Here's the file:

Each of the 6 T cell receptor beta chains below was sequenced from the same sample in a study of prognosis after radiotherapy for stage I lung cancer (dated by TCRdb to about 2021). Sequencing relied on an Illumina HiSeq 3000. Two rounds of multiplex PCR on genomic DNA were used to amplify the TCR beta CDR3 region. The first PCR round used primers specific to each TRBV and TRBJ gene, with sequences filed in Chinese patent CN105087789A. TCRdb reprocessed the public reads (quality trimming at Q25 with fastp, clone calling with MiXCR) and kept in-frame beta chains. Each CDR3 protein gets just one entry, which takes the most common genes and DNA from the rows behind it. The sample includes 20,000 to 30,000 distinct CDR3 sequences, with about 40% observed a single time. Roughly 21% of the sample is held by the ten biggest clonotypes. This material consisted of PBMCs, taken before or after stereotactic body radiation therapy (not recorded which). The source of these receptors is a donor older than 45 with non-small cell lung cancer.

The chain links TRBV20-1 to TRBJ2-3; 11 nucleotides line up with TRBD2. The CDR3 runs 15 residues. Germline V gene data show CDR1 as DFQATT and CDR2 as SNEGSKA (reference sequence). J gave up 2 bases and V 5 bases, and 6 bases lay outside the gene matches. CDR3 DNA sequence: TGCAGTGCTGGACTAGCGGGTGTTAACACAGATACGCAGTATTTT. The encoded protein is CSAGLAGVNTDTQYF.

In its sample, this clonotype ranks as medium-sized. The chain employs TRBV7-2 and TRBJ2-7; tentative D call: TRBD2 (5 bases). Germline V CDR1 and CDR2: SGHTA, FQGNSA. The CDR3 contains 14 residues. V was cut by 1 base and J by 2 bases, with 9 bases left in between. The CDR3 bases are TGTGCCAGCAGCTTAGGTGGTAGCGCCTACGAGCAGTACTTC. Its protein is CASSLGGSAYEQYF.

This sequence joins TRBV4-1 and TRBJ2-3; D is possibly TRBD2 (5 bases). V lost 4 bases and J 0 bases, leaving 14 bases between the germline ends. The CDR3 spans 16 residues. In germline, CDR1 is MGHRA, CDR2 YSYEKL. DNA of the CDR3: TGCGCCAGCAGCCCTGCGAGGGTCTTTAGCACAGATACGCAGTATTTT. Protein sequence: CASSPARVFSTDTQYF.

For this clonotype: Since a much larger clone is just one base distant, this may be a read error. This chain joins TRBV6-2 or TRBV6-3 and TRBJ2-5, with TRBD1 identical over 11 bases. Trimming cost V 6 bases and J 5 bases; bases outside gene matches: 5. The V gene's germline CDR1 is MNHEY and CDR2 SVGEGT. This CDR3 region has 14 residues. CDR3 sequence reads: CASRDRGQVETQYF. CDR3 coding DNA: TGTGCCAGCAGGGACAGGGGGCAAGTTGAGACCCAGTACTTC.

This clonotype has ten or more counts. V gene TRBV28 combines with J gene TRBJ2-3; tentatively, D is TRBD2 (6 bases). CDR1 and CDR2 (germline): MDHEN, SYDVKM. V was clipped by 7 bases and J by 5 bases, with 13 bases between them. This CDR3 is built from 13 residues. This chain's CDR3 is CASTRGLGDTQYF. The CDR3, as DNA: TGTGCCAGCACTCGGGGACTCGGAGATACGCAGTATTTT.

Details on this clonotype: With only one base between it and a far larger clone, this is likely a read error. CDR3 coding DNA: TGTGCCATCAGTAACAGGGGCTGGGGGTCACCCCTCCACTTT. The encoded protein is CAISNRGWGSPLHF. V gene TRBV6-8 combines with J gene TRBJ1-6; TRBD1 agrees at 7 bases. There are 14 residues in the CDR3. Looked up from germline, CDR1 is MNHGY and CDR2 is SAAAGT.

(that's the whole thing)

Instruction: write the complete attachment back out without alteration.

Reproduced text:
Each of the 6 T cell receptor beta chains below was sequenced from the same sample in a study of prognosis after radiotherapy for stage I lung cancer (dated by TCRdb to about 2021). Sequencing relied on an Illumina HiSeq 3000. Two rounds of multiplex PCR on genomic DNA were used to amplify the TCR beta CDR3 region. The first PCR round used primers specific to each TRBV and TRBJ gene, with sequences filed in Chinese patent CN105087789A. TCRdb reprocessed the public reads (quality trimming at Q25 with fastp, clone calling with MiXCR) and kept in-frame beta chains. Each CDR3 protein gets just one entry, which takes the most common genes and DNA from the rows behind it. The sample includes 20,000 to 30,000 distinct CDR3 sequences, with about 40% observed a single time. Roughly 21% of the sample is held by the ten biggest clonotypes. This material consisted of PBMCs, taken before or after stereotactic body radiation therapy (not recorded which). The source of these receptors is a donor older than 45 with non-small cell lung cancer.

The chain links TRBV20-1 to TRBJ2-3; 11 nucleotides line up with TRBD2. The CDR3 runs 15 residues. Germline V gene data show CDR1 as DFQATT and CDR2 as SNEGSKA (reference sequence). J gave up 2 bases and V 5 bases, and 6 bases lay outside the gene matches. CDR3 DNA sequence: TGCAGTGCTGGACTAGCGGGTGTTAACACAGATACGCAGTATTTT. The encoded protein is CSAGLAGVNTDTQYF.

In its sample, this clonotype ranks as medium-sized. The chain employs TRBV7-2 and TRBJ2-7; tentative D call: TRBD2 (5 bases). Germline V CDR1 and CDR2: SGHTA, FQGNSA. The CDR3 contains 14 residues. V was cut by 1 base and J by 2 bases, with 9 bases left in between. The CDR3 bases are TGTGCCAGCAGCTTAGGTGGTAGCGCCTACGAGCAGTACTTC. Its protein is CASSLGGSAYEQYF.

This sequence joins TRBV4-1 and TRBJ2-3; D is possibly TRBD2 (5 bases). V lost 4 bases and J 0 bases, leaving 14 bases between the germline ends. The CDR3 spans 16 residues. In germline, CDR1 is MGHRA, CDR2 YSYEKL. DNA of the CDR3: TGCGCCAGCAGCCCTGCGAGGGTCTTTAGCACAGATACGCAGTATTTT. Protein sequence: CASSPARVFSTDTQYF.

For this clonotype: Since a much larger clone is just one base distant, this may be a read error. This chain joins TRBV6-2 or TRBV6-3 and TRBJ2-5, with TRBD1 identical over 11 bases. Trimming cost V 6 bases and J 5 bases; bases outside gene matches: 5. The V gene's germline CDR1 is MNHEY and CDR2 SVGEGT. This CDR3 region has 14 residues. CDR3 sequence reads: CASRDRGQVETQYF. CDR3 coding DNA: TGTGCCAGCAGGGACAGGGGGCAAGTTGAGACCCAGTACTTC.

This clonotype has ten or more counts. V gene TRBV28 combines with J gene TRBJ2-3; tentatively, D is TRBD2 (6 bases). CDR1 and CDR2 (germline): MDHEN, SYDVKM. V was clipped by 7 bases and J by 5 bases, with 13 bases between them. This CDR3 is built from 13 residues. This chain's CDR3 is CASTRGLGDTQYF. The CDR3, as DNA: TGTGCCAGCACTCGGGGACTCGGAGATACGCAGTATTTT.

Details on this clonotype: With only one base between it and a far larger clone, this is likely a read error. CDR3 coding DNA: TGTGCCATCAGTAACAGGGGCTGGGGGTCACCCCTCCACTTT. The encoded protein is CAISNRGWGSPLHF. V gene TRBV6-8 combines with J gene TRBJ1-6; TRBD1 agrees at 7 bases. There are 14 residues in the CDR3. Looked up from germline, CDR1 is MNHGY and CDR2 is SAAAGT.